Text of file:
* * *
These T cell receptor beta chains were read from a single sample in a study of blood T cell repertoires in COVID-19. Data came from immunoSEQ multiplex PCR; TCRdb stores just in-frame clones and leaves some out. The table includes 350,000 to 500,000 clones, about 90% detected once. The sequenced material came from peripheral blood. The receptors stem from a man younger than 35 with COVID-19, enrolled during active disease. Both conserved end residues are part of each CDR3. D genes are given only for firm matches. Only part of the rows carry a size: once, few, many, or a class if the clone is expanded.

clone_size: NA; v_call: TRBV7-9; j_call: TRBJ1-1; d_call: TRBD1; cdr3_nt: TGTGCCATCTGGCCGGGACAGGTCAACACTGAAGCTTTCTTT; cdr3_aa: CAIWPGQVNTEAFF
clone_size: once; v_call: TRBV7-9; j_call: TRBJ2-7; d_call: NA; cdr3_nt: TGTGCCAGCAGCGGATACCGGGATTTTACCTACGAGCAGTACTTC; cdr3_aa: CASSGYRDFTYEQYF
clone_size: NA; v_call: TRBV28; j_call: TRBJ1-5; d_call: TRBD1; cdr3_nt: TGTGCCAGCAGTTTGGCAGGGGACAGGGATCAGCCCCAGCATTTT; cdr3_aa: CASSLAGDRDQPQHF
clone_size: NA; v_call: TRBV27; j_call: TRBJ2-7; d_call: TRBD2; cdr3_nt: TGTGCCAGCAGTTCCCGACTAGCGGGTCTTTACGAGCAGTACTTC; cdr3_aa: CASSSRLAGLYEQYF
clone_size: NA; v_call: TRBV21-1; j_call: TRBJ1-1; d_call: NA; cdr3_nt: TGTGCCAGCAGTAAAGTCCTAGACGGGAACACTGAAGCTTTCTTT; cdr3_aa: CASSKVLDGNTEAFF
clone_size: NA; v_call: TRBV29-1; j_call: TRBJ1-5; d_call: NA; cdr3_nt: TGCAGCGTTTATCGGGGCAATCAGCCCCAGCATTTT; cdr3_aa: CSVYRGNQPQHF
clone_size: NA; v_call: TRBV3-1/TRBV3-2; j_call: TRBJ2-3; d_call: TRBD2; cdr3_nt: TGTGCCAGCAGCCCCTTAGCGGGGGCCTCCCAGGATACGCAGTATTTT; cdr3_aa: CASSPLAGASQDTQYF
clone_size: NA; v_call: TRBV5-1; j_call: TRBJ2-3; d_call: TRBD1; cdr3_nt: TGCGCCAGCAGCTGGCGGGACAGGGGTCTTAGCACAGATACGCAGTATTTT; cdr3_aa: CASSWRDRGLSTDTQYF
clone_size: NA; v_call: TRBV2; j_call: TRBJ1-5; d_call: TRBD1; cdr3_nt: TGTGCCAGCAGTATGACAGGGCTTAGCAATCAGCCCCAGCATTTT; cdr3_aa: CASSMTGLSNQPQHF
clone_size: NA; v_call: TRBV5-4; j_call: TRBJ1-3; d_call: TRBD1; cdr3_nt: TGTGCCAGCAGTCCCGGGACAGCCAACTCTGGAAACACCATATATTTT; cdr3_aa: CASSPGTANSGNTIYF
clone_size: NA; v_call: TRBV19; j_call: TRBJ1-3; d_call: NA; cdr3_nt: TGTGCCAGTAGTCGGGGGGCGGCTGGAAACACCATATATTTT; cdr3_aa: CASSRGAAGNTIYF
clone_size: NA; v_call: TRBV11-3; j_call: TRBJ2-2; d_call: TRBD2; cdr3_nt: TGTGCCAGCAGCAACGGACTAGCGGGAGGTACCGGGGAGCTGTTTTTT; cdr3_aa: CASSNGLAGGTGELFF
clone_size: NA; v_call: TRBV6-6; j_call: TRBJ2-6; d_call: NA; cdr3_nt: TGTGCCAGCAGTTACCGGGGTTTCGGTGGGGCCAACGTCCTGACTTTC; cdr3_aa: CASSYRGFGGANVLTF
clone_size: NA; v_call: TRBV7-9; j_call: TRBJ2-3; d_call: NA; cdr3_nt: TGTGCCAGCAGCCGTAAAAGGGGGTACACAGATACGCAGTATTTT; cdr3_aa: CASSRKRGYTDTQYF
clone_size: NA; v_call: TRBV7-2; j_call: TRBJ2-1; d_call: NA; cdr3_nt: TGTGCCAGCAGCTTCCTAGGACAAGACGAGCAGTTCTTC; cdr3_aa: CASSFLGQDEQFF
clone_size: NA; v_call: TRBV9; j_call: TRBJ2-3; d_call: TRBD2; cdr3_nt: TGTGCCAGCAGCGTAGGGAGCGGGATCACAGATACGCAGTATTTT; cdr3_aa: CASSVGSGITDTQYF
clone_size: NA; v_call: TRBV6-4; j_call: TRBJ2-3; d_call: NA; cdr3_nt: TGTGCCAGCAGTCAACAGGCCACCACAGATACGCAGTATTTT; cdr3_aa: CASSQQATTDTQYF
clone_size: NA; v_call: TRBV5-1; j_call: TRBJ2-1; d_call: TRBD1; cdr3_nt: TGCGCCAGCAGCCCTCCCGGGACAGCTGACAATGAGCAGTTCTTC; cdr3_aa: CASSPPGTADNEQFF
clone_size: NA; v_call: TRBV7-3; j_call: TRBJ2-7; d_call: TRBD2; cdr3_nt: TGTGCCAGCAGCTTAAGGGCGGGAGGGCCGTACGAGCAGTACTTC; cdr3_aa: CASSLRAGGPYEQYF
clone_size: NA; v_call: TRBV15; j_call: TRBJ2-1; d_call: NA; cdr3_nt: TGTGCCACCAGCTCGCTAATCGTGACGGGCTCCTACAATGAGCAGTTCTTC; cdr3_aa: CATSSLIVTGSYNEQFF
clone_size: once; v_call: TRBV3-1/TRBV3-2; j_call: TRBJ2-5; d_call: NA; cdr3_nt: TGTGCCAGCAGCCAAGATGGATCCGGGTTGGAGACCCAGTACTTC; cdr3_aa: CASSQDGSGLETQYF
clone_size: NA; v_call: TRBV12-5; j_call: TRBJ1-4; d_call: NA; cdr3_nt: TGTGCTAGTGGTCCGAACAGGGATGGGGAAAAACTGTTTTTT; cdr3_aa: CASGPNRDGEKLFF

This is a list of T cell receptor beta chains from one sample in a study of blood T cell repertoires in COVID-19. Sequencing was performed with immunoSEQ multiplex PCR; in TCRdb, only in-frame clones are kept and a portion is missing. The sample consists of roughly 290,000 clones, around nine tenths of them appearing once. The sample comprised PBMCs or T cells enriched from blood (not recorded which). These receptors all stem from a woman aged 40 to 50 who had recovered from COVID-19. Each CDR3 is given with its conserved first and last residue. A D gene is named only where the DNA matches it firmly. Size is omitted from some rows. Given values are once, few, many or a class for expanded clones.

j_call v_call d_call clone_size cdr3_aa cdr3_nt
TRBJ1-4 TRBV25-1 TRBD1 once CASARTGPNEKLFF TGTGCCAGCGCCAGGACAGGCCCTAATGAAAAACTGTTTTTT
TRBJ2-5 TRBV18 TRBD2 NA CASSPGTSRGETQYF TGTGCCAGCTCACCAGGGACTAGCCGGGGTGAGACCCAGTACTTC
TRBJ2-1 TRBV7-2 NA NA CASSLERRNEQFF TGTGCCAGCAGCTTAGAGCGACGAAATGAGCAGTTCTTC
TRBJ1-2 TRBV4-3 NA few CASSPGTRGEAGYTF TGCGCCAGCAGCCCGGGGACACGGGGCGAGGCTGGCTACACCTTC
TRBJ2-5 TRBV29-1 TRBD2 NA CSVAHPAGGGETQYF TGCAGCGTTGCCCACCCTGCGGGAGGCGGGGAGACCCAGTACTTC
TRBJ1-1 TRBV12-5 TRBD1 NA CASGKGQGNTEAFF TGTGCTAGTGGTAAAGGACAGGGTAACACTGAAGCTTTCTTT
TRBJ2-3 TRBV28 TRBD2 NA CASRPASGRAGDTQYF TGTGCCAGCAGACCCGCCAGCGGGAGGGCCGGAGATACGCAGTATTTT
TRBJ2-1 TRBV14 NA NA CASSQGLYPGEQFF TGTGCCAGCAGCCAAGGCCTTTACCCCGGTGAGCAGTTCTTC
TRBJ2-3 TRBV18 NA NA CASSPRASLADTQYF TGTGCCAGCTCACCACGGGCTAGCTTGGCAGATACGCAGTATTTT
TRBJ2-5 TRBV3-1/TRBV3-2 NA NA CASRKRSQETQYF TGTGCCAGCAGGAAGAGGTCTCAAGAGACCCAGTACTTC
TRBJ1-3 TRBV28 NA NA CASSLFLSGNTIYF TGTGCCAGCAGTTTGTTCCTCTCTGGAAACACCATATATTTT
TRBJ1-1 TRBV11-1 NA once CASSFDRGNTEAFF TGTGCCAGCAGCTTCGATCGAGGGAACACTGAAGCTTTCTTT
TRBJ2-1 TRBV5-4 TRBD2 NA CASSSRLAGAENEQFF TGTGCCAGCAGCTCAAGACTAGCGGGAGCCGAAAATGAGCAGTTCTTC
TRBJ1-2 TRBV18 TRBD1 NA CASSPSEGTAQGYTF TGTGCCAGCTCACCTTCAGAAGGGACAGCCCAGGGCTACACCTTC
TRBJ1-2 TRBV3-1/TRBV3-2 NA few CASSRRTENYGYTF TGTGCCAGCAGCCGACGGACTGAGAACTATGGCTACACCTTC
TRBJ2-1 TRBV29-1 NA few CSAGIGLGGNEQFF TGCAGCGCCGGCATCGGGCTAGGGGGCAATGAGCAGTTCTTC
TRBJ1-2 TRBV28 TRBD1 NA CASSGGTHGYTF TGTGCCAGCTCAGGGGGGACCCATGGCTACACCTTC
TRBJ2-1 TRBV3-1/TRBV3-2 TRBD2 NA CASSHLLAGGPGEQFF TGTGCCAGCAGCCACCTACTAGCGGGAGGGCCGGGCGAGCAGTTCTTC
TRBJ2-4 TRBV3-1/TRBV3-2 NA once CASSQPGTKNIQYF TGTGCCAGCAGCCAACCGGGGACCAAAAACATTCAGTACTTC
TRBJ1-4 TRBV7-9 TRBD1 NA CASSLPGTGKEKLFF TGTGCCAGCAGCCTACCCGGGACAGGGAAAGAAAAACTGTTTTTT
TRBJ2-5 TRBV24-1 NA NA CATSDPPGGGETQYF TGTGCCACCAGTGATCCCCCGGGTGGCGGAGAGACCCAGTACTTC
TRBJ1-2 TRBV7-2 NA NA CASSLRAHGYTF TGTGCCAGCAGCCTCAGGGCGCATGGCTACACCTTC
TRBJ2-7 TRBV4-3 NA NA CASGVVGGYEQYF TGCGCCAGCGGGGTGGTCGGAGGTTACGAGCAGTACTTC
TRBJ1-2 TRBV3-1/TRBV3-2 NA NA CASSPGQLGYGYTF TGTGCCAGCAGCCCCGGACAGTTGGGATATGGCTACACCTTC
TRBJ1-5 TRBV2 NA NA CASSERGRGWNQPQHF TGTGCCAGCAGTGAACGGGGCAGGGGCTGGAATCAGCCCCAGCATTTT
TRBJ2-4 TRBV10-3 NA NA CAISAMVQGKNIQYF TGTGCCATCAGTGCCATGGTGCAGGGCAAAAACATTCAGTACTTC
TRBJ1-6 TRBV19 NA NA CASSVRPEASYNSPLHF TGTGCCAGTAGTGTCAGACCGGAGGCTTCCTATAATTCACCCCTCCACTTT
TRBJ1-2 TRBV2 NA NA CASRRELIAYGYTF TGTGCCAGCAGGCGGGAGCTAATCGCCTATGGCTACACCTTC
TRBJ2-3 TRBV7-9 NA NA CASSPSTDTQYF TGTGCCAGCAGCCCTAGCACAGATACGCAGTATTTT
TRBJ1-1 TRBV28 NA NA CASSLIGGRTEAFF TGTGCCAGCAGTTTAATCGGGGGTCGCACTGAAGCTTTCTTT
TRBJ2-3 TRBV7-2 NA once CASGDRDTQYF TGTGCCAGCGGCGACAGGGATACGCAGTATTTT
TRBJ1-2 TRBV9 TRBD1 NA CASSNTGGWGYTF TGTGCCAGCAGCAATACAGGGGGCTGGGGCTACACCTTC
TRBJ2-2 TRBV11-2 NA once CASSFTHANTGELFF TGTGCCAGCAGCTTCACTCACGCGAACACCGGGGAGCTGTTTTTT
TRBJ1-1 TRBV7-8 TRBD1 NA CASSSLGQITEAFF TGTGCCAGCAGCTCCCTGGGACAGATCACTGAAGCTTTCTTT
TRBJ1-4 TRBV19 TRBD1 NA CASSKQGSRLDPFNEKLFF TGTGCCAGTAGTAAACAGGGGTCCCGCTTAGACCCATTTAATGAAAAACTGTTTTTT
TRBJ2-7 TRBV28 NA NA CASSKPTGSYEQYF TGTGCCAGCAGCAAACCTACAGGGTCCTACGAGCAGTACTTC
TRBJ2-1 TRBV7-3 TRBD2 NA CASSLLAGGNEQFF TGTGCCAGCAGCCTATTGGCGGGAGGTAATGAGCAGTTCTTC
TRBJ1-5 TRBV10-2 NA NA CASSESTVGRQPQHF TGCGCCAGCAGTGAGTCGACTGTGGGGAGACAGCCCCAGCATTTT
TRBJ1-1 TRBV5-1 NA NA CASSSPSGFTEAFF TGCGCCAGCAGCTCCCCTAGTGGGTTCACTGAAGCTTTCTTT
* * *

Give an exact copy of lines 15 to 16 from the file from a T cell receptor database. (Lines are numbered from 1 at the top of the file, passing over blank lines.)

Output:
clone_size: NA; v_call: TRBV7-9; j_call: TRBJ2-3; d_call: NA; cdr3_nt: TGTGCCAGCAGCCGTAAAAGGGGGTACACAGATACGCAGTATTTT; cdr3_aa: CASSRKRGYTDTQYF
clone_size: NA; v_call: TRBV7-2; j_call: TRBJ2-1; d_call: NA; cdr3_nt: TGTGCCAGCAGCTTCCTAGGACAAGACGAGCAGTTCTTC; cdr3_aa: CASSFLGQDEQFF